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Refinishing paddle

I had two inexpensive wooden canoe paddles that had lost a lot of their varnish so over the winter I sanded them down and stained them. I was going for a two tone look but the stain did not take except where the wood was distressed. Made them look pretty distinct. Then I used Spar varnish, mostly three coats but six on the tips at least. First time I used them water was pretty low and we did a lot of shoving off the bottom. The varnish at the tips and a few other places blistered and peeled looking like sunburnt skin.
Now I plan to sand them back down and put G flex epoxy on the tips and tung oil on the bare wood as per a thread awhile back about refinishing paddles that came out after I had started the varnishing.
Thoughts? Did I do something wrong applying the spar varnish? I have never used tung oil and only know about it from reading here. How frequently do I need to reapply the tung oil and does it leach onto your hands while using them?


  • Evidently the wood was not sufficiently
    cleared of previous finish
    or other impurities.

    I've heard good reports about tung oil. One hundred year old wood in my daughter's dining table is finished with tung oil, and it has held up well.

    I use G-flex and other West epoxy, but I wouldn't depend on just epoxy to tip a paddle. But since your paddles are inexpensive, it may hold up until you're ready for paddles that are properly tipped at the factory.h
  • This sounds very familiar
    You wrote:

    "The varnish at the tips and a few other places blistered and peeled looking like sunburnt skin."

    Did you use Varathane water-based varnish? Because that is exactly what has happened to me and two friends of mine. It turns soft and kind of milky white in the water and blisters (just like skin blisters). It is junk. Any other spar varnish will do.
  • Varathane
    I use Varathane Spar Urethane on all the paddles I build and it works great. This product is water based and is the easiest, to apply with the best results of any finish I have ever used. You must allow it to thoroughly dry, which might take several days, even though it will feel dry to the touch in minutes. I usually apply two coats per day and after maybe 10 coats, allow a few more days to cure. I give it a coat of wax and it's good to go. Repairs are very easy.
  • That has not been our experience
    The guy who recommended Varathane to my paddling buddy and me (a boat builder with much experience varnishing) said it worked great for him. We followed instructions, let the stuff cure for days and it still went bad.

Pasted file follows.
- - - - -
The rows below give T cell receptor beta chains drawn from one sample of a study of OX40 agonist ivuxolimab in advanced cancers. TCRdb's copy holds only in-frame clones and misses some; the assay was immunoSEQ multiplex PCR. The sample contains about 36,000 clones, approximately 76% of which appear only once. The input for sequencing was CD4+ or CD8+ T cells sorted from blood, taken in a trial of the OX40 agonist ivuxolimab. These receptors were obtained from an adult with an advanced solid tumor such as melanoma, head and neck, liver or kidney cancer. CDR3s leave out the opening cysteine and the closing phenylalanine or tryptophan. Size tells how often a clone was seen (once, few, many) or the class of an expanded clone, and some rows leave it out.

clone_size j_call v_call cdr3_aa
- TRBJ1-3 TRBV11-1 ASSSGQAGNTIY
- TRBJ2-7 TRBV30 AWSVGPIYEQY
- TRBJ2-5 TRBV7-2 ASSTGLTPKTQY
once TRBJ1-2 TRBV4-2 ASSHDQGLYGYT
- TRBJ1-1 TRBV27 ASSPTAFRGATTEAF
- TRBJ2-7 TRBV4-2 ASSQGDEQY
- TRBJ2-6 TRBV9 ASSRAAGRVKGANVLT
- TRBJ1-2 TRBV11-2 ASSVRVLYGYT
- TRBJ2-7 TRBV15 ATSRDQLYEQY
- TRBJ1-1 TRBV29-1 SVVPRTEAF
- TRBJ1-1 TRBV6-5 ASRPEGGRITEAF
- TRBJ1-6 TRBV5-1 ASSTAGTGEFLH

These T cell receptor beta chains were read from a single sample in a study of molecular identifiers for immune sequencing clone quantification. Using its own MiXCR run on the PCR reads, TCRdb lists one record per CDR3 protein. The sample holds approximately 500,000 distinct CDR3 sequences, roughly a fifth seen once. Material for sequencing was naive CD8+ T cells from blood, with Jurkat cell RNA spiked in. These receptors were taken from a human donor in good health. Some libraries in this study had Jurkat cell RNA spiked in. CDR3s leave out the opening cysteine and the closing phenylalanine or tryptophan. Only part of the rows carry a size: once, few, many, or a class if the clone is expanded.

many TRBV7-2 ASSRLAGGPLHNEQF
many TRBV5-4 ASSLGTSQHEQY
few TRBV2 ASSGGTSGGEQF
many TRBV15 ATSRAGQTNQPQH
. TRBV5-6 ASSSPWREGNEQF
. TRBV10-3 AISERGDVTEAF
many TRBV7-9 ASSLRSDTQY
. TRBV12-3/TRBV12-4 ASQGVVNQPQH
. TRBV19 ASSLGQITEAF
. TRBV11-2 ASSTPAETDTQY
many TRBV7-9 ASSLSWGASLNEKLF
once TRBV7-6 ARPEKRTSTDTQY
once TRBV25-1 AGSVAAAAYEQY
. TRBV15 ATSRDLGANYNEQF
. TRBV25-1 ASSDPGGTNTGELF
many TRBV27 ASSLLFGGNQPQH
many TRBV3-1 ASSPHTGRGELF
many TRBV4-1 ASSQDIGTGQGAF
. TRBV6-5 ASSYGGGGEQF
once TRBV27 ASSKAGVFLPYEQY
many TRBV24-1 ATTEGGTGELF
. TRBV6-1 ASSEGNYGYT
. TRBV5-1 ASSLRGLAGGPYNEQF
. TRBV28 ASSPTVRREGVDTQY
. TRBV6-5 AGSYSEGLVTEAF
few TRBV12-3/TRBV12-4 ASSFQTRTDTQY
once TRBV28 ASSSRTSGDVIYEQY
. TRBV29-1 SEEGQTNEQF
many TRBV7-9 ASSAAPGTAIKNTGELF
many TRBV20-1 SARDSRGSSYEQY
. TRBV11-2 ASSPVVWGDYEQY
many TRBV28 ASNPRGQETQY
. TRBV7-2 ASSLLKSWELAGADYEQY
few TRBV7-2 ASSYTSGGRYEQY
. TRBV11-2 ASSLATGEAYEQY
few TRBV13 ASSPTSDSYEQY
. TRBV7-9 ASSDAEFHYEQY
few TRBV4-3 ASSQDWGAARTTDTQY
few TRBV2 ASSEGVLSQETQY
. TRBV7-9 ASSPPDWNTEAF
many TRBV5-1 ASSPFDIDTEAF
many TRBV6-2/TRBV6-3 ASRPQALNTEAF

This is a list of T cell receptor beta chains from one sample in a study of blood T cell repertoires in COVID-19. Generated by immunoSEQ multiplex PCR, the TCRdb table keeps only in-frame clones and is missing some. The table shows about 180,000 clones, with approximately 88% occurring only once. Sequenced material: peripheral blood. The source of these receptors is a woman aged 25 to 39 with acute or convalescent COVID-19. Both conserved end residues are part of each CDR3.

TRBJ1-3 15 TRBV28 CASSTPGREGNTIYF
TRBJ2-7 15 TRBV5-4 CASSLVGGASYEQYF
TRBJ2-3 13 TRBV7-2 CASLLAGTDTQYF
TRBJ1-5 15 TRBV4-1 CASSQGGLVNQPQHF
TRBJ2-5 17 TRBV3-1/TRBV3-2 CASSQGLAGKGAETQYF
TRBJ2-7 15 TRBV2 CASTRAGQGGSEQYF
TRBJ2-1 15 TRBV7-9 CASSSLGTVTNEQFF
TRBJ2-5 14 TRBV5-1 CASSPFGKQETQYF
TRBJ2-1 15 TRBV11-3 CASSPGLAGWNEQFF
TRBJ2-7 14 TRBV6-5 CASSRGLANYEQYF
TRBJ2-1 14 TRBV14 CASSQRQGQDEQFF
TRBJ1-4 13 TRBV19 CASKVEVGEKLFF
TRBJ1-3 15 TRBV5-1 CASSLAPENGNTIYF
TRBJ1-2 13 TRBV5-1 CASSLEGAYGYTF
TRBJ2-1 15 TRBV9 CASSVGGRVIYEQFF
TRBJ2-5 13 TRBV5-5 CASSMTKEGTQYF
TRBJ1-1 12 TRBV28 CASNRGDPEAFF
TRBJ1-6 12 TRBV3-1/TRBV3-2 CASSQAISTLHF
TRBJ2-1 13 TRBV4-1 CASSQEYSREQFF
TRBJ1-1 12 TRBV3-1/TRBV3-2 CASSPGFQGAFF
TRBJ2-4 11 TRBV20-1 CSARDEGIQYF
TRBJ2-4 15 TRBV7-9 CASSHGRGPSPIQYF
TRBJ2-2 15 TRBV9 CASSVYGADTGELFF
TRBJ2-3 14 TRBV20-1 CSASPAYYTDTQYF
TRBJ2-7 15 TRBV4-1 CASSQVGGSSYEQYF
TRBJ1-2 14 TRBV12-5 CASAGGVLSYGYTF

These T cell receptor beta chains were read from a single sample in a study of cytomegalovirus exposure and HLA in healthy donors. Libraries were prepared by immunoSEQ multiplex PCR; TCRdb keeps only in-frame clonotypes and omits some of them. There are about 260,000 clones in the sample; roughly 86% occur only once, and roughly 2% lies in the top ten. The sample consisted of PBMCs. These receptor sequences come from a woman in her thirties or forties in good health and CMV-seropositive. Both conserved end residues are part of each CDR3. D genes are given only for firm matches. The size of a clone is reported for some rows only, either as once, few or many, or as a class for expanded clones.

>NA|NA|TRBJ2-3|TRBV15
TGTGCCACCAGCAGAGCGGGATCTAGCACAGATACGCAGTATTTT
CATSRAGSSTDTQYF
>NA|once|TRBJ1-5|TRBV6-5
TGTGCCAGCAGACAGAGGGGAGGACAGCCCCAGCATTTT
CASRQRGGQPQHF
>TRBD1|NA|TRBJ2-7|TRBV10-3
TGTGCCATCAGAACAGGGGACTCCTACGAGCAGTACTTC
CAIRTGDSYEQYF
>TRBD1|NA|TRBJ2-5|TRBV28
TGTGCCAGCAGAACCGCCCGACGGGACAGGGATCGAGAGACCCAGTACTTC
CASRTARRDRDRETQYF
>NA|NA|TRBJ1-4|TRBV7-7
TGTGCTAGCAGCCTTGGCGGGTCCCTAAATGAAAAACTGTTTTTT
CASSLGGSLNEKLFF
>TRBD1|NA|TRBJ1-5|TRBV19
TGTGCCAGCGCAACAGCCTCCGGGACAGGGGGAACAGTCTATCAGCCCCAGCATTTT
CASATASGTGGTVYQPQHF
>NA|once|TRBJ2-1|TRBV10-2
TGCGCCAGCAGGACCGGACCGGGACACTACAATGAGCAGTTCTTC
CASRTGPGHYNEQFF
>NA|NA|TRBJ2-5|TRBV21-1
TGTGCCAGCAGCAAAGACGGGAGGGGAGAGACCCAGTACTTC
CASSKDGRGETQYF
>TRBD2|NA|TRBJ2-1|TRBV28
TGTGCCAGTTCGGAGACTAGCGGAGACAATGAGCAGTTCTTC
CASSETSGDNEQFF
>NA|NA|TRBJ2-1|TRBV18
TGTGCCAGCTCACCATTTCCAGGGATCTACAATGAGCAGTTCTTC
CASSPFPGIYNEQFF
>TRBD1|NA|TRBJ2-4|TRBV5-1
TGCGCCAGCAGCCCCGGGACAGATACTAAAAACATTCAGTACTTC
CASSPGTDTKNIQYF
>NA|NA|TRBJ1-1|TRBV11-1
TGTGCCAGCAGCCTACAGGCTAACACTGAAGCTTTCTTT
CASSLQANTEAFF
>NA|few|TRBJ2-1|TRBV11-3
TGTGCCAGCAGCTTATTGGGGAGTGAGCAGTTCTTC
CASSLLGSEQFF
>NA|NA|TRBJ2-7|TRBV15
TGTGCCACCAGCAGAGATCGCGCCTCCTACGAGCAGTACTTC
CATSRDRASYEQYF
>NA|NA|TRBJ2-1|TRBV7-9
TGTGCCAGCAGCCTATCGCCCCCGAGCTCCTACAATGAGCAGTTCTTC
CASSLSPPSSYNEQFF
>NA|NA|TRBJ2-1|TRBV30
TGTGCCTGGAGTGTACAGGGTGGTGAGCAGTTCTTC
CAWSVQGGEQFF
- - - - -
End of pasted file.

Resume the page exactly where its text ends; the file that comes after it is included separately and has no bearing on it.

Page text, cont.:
He varnished the last cedar stripper boat he built with Varathane and the entire boat turned white in the water on its maiden voyage. He apologized to us for recommending it and won't use it anymore. He says the only thing he can think of is that they changed the formulation.

    I would say it's too much of a coincidence when three people (two of whom are very experienced) working from three different cans get the same crappy results.

  • What I used was
    Rustoleum ultimate spar varnish (gloss). It is water based. I followed directions on the can regarding applying coats. It sat in an air conditioned room for about two months after finishing before being used, so it was thoroughly dried.
    When the stain didn't take I suspected that maybe the old finish was impregnated in the wood but I had definitely sanded off all surface finish. I spent several weeks hand sanding them.
    I had already done the refinishing when the previous thread came out and as soon as I got off the water and looked at the paddles I remembered that phrase about sun burnt skin.
  • Well, I guess that raises questions
    ...about water-based "spar" varnishes and other finishes in general.

    I also made the mistake of painting the inside of a canoe with acrylic latex paint, which is also water-based. First time it got wet and I rubbed my shoe soles on the bottom, there went the paint.

    Stay away from water-based finishes, period. Use oil-based or urethane.
  • I did not realize it was water based
    until responding to this thread. I thought spar varnish was for marine uses.
  • Spar varnish IS for marine use
    -- Last Updated: Jun-20-13 2:17 PM EST --

    However, not for UNDER WATER use. As the name implies, it is meant for spars (masts and booms--and cabin sides, etc.) If you look at any spar varnish label, it usually has a statement that reads something like "not for use below the waterline" or "only for use above the waterline". They are meant for large wooden sailboats and motorboats, or those with lots of wood on deck.

    We canoeists and kayakers get away with it because our hulls and paddles don't STAY in the water all the time. But after my experience, I wouldn't trust a water-based varnish for anything. Why get water-based if it has no advantages and one great disadvantage and it costs the same as say, Minwax Helmsman, which WON'T blister and peel off?

  • Avoid waterbased products
    If the item will be subject to water immersion period.
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